If I don’t report an issue to the IFoA, could I face disciplinary action?

What behaviour should I report to other regulators or authorities?

How much do I need to know before I report conduct to the authorities?

What information must I flag to clients or other users of my work?

Further guidance

Practical Considerations

Appendix D - Issues which may occur to Members who consider speaking up

Appendix E - Practical Questions for Members

Appendix F - How to make a complaint to the IFoA

 

Contact Details

For further information contact:

code@actuaries.org.uk

Regulation Team, The Institute and Faculty of Actuaries, Level 2, Exchange Crescent, 7 Conference Square, Edinburgh, EH3 8RA

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Events calendar

  • Autumn Lecture 2020: Professor Elroy Dimson

    Online webinar
    14 October 2020

    Spaces available

    Many individuals and institutions have a long-term focus, and invest funds for the benefit of future generations. Their strategy should reflect their long horizon. University endowments are one of the oldest classes of institutional investor, and I will present the first study of the management of these endowments over the very long term.

  • GIRO Conference 2020 Webinar Series

    Available to watch globally in November.
    02-13 November 2020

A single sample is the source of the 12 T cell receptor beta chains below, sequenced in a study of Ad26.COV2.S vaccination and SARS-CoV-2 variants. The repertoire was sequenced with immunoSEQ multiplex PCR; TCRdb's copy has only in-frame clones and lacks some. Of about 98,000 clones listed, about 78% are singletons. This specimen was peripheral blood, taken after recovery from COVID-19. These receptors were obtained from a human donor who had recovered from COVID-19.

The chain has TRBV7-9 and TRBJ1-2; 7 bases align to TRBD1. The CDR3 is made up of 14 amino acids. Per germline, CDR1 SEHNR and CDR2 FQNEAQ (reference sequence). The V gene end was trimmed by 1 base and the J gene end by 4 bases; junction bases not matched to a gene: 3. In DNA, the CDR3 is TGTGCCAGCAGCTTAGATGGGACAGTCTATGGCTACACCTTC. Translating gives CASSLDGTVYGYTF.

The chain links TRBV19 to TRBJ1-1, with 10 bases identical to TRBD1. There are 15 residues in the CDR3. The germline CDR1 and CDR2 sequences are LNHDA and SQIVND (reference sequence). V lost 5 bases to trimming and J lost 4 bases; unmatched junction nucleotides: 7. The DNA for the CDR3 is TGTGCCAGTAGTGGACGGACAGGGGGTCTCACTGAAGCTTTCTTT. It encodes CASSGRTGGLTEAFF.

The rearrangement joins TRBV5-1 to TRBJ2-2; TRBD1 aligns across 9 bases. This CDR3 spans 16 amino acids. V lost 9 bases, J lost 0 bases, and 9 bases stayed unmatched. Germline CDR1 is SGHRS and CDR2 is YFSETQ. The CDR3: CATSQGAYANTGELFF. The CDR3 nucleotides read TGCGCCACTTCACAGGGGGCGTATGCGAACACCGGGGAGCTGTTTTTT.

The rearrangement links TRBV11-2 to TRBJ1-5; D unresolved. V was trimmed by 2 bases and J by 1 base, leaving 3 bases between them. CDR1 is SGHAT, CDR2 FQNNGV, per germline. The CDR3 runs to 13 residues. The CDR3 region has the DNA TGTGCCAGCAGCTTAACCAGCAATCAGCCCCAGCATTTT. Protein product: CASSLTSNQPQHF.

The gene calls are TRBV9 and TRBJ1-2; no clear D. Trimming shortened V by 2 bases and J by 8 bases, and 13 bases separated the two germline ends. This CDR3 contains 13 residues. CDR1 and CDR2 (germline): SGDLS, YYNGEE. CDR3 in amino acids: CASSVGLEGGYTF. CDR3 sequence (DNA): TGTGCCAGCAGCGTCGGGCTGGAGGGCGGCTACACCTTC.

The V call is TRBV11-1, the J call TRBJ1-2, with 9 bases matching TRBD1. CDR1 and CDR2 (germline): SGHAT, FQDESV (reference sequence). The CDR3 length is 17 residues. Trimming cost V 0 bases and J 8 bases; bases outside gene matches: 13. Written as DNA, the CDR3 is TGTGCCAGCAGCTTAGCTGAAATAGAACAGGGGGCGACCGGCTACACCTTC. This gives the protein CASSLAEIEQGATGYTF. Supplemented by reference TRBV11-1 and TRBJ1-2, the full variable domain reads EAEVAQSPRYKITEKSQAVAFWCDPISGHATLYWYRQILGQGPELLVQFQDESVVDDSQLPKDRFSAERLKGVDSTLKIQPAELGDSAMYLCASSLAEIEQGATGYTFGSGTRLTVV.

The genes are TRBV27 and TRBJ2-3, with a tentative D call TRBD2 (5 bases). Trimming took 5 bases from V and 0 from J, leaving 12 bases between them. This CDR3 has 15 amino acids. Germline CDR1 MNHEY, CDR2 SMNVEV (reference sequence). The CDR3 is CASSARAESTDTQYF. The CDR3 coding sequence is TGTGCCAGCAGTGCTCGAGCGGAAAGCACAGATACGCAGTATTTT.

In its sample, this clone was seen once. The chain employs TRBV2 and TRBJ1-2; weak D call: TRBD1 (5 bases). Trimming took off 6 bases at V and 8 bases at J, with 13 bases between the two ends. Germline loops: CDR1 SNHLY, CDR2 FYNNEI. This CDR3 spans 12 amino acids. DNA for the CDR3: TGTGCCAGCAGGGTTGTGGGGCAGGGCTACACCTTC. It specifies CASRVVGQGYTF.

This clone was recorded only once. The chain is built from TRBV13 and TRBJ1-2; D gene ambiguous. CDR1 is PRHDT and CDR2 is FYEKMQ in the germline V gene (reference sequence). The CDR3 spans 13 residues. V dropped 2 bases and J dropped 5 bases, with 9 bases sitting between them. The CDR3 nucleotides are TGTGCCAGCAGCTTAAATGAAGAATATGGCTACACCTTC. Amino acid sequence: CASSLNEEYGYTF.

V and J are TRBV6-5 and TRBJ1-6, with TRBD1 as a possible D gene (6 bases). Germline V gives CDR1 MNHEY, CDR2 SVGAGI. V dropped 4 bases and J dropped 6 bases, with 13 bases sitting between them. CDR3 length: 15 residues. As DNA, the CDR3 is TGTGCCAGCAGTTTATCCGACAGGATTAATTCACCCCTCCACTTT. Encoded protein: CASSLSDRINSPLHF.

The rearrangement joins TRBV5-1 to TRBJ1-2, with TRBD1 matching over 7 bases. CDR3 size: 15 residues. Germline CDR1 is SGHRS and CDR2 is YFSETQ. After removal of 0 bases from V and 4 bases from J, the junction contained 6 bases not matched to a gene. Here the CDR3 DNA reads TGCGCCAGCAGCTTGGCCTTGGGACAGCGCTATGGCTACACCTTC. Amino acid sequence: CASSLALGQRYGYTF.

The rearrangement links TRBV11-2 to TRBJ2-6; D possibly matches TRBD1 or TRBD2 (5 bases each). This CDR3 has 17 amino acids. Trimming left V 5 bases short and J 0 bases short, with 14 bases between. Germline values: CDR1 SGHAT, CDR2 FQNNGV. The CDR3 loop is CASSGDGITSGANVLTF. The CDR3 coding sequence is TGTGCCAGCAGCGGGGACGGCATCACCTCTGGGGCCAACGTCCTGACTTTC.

Spaces available

    This year's GIRO has been re-designed as a virtual conference to offer members and non-members the opportunity to get up to date content from leading experts in the general insurance field via online webinars. All sessions will be recorded and made available to purchase and re-watch post-event on the IFoA's GI Online Learning Resource area.

  • Life Conference 2020 Webinar Series

    Online
    16 November 2020 - 27 November 2020

    Spaces available

    This year's Life Conference has been re-designed as a virtual conference to offer members and non-members the opportunity to get up to date content from leading experts in the life insurance field via online webinars. All sessions will be recorded and made available to purchase and re-watch post-event on the IFoA's website.

  • Spaces available

    The webinar will discuss the challenges and opportunities schemes face in evaluating end game options, choosing a target state and understanding the impact this strategic decision could have on member outcomes long after the “end state” is reached. Adolfo, Kevin and Rhian bring over 60 years of experience in the industry and a variety of perspectives as scheme actuary, covenant adviser, trustee, de-risking adviser and insurer.

  • Spaces available

    Cash-flow driven investing is a game-changer for DB pension funds navigating their end-game. Suitable for sponsors who want to reduce risks on their balance sheets. And for trustees, it shifts the focus to providing greater certainty of returns, managing funding level volatility and ensuring they have enough income to pay cash-flow requirements.

  • Spaces available

    The talk will provide an understanding of the priorities and relationships between deficit reduction contributions, in the context of wider scheme funding, and different types of value outflow from the employer based on the working party’s recently published report.